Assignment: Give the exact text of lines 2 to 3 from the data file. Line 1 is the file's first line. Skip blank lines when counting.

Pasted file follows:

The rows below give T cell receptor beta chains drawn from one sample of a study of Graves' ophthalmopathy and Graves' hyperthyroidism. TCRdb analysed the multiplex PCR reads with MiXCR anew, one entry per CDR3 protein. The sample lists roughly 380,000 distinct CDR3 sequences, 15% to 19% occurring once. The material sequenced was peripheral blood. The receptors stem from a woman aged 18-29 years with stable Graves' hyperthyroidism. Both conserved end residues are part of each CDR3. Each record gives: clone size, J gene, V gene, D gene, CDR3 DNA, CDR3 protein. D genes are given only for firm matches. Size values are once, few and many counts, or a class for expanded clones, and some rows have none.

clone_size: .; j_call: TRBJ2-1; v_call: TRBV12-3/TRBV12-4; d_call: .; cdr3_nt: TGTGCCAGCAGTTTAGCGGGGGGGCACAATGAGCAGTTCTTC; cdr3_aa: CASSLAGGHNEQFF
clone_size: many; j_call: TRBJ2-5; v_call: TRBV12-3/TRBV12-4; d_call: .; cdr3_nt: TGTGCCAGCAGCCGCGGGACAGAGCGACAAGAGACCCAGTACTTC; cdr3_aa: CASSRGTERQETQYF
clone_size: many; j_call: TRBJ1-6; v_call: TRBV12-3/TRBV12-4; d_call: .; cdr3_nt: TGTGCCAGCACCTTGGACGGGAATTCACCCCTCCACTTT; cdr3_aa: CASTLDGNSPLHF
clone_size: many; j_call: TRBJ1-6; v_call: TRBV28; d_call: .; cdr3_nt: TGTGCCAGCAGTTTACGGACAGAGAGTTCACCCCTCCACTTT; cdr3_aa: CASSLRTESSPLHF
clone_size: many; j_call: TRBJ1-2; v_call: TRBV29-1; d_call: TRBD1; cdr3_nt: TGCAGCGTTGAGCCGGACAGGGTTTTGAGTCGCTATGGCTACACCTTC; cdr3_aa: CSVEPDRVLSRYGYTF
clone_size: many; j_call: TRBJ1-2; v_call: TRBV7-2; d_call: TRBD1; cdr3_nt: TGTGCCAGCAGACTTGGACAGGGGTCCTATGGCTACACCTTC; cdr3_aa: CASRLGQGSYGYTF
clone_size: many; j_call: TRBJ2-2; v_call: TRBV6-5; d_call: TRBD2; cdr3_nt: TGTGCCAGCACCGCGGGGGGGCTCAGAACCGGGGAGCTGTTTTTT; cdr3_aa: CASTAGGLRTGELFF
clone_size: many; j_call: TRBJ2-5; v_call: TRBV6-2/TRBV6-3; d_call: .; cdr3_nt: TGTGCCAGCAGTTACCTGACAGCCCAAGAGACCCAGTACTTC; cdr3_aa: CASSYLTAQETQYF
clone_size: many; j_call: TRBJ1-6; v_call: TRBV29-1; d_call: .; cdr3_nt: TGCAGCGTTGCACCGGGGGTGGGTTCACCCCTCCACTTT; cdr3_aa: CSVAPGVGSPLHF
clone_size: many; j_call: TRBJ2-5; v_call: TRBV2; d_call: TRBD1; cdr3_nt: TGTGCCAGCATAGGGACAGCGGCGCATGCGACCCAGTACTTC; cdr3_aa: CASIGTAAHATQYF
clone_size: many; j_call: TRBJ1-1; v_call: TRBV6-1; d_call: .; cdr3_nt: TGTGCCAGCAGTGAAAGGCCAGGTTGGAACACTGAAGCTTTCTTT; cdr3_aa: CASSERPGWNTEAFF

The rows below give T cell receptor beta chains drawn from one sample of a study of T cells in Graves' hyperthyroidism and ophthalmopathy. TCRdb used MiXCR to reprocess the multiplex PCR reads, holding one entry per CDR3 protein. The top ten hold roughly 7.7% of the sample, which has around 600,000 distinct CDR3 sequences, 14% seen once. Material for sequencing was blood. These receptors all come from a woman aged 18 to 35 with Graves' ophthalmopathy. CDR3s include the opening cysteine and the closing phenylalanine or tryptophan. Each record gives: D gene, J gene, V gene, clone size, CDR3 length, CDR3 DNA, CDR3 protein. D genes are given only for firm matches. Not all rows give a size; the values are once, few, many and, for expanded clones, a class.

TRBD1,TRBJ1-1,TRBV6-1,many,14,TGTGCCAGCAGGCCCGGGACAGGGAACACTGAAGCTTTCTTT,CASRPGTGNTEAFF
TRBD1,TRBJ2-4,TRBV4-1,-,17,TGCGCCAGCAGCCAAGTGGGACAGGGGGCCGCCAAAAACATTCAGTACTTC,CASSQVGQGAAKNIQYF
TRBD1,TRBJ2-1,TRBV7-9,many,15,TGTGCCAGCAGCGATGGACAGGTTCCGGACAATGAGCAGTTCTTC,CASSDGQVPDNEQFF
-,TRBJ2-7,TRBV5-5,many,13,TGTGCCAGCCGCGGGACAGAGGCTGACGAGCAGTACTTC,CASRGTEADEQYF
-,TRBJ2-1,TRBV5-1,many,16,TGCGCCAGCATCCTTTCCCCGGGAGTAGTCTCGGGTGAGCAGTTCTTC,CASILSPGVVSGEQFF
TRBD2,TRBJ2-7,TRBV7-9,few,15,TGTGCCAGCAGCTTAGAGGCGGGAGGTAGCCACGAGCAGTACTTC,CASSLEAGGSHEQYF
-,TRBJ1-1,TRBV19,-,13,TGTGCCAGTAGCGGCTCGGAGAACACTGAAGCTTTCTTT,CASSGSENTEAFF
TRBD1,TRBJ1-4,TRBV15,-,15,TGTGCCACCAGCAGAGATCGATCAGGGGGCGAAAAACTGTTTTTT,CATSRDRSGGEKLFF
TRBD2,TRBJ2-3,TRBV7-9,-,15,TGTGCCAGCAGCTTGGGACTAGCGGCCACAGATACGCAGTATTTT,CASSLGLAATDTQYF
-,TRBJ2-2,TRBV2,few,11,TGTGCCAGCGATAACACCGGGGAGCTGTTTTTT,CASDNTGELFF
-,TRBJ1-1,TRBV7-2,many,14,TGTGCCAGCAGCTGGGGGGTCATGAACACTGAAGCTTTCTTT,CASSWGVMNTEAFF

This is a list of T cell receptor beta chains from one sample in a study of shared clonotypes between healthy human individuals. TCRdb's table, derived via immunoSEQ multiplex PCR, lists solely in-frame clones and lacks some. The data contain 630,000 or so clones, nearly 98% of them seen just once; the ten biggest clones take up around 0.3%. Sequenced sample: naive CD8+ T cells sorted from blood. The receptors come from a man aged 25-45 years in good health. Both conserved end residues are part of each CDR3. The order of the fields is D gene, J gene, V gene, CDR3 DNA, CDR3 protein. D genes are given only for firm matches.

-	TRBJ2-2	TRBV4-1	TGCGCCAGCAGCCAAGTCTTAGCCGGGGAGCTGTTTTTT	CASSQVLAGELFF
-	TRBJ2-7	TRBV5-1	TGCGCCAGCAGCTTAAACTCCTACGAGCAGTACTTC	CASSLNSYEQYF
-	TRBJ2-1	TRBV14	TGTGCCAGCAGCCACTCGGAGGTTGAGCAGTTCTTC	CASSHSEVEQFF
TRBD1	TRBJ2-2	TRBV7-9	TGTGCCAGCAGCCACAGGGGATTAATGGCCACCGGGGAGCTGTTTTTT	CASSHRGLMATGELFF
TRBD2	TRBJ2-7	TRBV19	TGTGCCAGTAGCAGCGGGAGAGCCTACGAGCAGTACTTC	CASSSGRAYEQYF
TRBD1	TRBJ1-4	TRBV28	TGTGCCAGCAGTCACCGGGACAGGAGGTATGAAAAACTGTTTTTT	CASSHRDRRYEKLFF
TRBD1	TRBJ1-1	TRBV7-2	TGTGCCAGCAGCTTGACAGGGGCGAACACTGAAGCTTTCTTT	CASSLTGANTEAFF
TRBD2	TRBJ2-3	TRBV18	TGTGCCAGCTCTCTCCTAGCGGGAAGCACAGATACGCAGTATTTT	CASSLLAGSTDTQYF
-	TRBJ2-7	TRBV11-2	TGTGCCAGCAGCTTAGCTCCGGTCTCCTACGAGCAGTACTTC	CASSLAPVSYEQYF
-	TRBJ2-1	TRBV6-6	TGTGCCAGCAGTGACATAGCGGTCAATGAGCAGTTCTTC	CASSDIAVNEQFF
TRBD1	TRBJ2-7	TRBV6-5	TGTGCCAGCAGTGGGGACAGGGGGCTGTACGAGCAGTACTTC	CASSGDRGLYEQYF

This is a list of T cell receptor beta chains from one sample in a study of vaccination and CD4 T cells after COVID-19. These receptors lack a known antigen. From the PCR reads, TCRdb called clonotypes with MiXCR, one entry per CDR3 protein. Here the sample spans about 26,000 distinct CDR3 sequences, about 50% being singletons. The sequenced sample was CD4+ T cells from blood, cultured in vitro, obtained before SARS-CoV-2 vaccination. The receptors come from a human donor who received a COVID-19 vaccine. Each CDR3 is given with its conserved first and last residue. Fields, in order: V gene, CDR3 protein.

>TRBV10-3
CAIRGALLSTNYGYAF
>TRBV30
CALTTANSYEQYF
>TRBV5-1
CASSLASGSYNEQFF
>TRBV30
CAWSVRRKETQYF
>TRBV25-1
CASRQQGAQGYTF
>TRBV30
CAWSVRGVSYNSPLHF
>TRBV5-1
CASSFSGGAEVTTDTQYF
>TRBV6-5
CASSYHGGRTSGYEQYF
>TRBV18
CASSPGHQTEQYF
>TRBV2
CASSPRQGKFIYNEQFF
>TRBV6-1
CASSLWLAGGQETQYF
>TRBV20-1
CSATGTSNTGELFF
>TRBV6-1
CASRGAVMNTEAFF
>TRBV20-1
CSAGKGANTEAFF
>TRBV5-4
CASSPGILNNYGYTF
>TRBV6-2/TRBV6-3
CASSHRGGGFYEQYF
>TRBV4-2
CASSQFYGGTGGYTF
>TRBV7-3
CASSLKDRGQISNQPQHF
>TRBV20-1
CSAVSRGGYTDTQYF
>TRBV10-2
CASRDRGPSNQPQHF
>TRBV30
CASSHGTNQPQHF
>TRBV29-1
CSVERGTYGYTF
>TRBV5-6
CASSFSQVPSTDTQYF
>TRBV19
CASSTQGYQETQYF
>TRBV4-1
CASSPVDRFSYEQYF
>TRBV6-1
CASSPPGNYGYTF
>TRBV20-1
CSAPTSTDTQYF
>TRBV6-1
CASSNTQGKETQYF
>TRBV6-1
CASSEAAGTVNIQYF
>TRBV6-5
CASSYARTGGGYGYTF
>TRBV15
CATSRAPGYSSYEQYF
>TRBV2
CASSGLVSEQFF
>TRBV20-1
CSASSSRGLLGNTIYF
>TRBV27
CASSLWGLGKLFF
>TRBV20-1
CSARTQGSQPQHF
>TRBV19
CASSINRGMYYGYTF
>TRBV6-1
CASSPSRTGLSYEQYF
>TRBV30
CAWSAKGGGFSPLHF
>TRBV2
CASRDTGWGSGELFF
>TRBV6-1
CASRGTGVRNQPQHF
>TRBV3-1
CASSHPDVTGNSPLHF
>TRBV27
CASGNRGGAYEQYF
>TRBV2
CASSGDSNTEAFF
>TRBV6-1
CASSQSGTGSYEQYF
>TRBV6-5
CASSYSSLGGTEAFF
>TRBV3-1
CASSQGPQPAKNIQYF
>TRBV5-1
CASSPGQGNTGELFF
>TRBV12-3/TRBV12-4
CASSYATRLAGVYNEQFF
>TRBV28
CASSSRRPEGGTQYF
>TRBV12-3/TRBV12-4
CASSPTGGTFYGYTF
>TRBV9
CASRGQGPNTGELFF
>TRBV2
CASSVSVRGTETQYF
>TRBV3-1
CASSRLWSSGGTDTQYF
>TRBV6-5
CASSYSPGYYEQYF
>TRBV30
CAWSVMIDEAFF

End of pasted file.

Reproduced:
clone_size: .; j_call: TRBJ2-1; v_call: TRBV12-3/TRBV12-4; d_call: .; cdr3_nt: TGTGCCAGCAGTTTAGCGGGGGGGCACAATGAGCAGTTCTTC; cdr3_aa: CASSLAGGHNEQFF
clone_size: many; j_call: TRBJ2-5; v_call: TRBV12-3/TRBV12-4; d_call: .; cdr3_nt: TGTGCCAGCAGCCGCGGGACAGAGCGACAAGAGACCCAGTACTTC; cdr3_aa: CASSRGTERQETQYF